Shin splints treatment exercises
Earlier this year, you decided to increase the amount of training you do, and you boosted the time you spent daily on the football pitch, basketball court, volleyball surface, or running track. Things seemed to be great for a week or two; you could really feel yourself getting stronger and fitter. Then, a small problem showed up: you began to feel a dull ache on the inside, lower portion of your shin during the first few minutes of a workout. The discomfort went away once you had warmed up, so you weren't overly concerned.
Unfortunately, the pain returned on the following day - and lasted for a longer period of time. As the days went by, pain was present for the whole training session, as well as your cool-down - and even hung around during your regular daily activities. When you used your fingers to probe the area near the back, inside edge of the lower part of your tibia (the main bone in the lower part of the leg), you felt tenderness but no major swelling, and the pain seemed to centre in the tissues (muscles and tendons) near the tibia, not the tibia itself. What had gone wrong?
'Some experts contend that medial tibial stress syndrome (MTSS) is almost inevitable, since each shin absorbs a force equal to two or three times bodyweight with every footfall'
Of course, you had developed a classic case of 'shin splints,' an injury which is more accurately called medial tibial stress syndrome (MTSS). Many experts believe that shin splints are the most common injury among athletes who do a lot of running in their sporting activities ('Relieving Painful Shin Splints,' The Physician and Sportsmedicine, vol. 20(12), pp. 105-113, 1992). And it's an especially troubling injury, because it can stop quality training in its tracks and also tends to recur, defying conventional treatments. The actual site of injury in the shin area can be muscle, tendon, bone - or the connective-tissue wrappings which surround your muscles and bones.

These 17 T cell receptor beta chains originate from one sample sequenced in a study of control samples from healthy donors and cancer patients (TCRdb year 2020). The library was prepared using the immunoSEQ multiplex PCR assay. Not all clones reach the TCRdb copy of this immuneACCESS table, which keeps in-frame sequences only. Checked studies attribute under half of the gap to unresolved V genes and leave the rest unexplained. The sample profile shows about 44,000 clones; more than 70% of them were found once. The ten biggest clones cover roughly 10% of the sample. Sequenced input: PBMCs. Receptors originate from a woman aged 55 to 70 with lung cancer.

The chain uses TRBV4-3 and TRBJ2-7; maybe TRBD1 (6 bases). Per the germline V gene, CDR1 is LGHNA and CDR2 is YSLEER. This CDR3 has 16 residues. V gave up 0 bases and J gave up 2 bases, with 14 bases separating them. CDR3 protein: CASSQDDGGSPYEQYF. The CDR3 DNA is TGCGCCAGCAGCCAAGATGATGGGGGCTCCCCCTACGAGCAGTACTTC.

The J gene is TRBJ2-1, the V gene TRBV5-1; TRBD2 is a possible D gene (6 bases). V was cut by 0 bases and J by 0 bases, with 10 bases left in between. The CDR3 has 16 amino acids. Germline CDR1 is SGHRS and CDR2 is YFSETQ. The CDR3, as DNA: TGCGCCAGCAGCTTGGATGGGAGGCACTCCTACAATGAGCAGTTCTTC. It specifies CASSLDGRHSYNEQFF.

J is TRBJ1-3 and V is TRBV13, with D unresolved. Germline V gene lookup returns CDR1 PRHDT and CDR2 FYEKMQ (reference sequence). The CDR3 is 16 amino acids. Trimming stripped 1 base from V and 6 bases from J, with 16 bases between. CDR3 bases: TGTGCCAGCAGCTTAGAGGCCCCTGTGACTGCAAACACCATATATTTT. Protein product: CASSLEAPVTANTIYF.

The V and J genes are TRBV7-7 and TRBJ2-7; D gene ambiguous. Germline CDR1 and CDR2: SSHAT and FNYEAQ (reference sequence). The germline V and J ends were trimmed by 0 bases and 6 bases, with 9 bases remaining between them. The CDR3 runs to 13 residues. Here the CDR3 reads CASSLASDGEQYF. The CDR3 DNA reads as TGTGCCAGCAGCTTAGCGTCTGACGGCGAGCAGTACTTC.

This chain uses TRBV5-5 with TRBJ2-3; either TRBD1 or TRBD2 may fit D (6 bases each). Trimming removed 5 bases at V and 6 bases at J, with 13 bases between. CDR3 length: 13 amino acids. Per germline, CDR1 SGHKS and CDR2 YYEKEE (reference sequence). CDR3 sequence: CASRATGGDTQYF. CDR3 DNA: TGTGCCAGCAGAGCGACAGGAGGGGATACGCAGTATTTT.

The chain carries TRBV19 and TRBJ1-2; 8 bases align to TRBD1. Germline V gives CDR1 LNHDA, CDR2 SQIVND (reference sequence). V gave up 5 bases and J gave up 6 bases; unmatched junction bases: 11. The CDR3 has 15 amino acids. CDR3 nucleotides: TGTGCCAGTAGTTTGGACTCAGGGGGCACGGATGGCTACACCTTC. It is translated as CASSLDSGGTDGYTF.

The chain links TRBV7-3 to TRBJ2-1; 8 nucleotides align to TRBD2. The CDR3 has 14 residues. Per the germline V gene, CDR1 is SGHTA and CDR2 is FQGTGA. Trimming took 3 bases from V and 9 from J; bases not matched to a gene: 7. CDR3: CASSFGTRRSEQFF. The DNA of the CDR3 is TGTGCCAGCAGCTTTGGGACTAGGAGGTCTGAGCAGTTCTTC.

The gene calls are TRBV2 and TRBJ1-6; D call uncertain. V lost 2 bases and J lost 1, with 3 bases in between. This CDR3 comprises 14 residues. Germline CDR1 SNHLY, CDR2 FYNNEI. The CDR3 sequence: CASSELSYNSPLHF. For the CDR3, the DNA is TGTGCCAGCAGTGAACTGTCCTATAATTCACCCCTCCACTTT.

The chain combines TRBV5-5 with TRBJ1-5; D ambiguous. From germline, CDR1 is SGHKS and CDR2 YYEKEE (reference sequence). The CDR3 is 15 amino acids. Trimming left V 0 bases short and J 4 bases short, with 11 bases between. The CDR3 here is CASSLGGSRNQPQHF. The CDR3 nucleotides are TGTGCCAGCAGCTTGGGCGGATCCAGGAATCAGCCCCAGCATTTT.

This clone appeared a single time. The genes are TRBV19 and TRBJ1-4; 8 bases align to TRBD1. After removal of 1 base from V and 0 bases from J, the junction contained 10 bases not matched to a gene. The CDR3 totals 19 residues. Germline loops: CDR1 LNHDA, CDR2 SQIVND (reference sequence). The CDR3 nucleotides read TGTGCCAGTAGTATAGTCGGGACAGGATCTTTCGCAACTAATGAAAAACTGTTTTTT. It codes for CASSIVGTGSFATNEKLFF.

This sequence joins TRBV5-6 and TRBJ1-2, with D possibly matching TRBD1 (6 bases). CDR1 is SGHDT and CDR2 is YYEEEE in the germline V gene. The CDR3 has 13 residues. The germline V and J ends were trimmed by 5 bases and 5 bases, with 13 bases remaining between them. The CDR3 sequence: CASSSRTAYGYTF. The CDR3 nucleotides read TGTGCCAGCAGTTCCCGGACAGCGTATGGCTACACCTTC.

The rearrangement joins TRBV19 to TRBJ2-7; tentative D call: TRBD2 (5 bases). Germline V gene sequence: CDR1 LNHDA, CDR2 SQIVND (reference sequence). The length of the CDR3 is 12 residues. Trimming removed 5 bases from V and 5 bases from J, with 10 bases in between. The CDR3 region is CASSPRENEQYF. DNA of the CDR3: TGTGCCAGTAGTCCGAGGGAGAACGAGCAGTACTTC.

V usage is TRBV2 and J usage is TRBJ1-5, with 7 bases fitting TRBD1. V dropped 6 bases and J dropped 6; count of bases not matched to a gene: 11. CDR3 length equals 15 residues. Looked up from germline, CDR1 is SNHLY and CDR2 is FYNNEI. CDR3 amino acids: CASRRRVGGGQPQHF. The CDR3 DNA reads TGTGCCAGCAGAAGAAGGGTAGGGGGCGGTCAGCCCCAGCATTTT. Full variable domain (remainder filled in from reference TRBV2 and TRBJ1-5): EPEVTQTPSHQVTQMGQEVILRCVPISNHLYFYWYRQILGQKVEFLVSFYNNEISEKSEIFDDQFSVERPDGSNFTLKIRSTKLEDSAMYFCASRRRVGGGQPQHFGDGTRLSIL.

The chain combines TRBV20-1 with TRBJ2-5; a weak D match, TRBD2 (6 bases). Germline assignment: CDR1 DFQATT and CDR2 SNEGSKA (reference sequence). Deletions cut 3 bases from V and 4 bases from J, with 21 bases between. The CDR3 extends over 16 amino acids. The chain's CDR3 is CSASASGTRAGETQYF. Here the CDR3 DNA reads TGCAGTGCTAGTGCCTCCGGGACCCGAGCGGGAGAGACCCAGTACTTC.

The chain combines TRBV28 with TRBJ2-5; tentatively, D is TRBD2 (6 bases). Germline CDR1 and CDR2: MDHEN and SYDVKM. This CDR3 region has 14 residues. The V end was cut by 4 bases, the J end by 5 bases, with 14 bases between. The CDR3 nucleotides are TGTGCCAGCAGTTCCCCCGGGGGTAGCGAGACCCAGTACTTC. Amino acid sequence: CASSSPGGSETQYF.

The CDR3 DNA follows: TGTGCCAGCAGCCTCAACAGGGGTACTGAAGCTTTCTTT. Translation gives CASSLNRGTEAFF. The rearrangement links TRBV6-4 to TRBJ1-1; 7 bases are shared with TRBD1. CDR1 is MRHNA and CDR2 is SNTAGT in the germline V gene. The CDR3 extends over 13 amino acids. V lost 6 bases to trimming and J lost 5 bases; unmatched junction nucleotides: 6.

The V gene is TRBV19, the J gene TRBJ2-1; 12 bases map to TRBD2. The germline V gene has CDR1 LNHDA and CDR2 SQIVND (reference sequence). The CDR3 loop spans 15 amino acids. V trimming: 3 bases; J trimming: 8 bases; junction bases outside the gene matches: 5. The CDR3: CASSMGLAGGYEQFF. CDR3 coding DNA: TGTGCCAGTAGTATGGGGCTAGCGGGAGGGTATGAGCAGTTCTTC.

Some experts contend that medial tibial stress syndrome (MTSS) is almost inevitable, since each shin absorbs a force equal to two to three times body weight with every footfall as you run across the soccer field, down the basketball court, or along a 10-kilometre cross-country course, if you're an endurance runner. This works out to be about 700 stresses per shin for each mile that you run (a soccer player usually covers six to seven miles per match). The cumulative effect of this repetitive stress on the muscles and connective tissues in the shin area is believed to be the origin of medial tibial stress syndrome (MTSS). For that reason, medial tibial stress syndrome (MTSS) is often called an 'overuse' injury, although as you'll see in a minute, the real problem is not so much overuse as it is a lack of preparation for use. Specifically, medial tibial stress syndrome (MTSS) occurs because the ankle dorsiflexors - the shin muscles which in effect pull the top surface of the foot toward the shin and also (as part of their eccentric functioning) keep the foot from being pulled away from the shin too rapidly - are not functioning as well as they should.
If people can hear you coming, watch out
The key role of these ankle dorsiflexors during running is in fact to control and limit plantar flexion - the movement of the foot away from the shin. During the very earliest part of the footstrike portion of the gait cycle - right after the foot makes contact with the ground, there's a tendency for the foot to slap hard against terra firma. In a 'heel-striker,' for example (an athlete who first makes contact with the ground with his heel), forward momentum tries to slap the rest of the bottom of the foot against the ground very quickly and forcefully, an uncoordinated and energy-wasting action which is resisted by eccentric contractions of the dorsiflexors.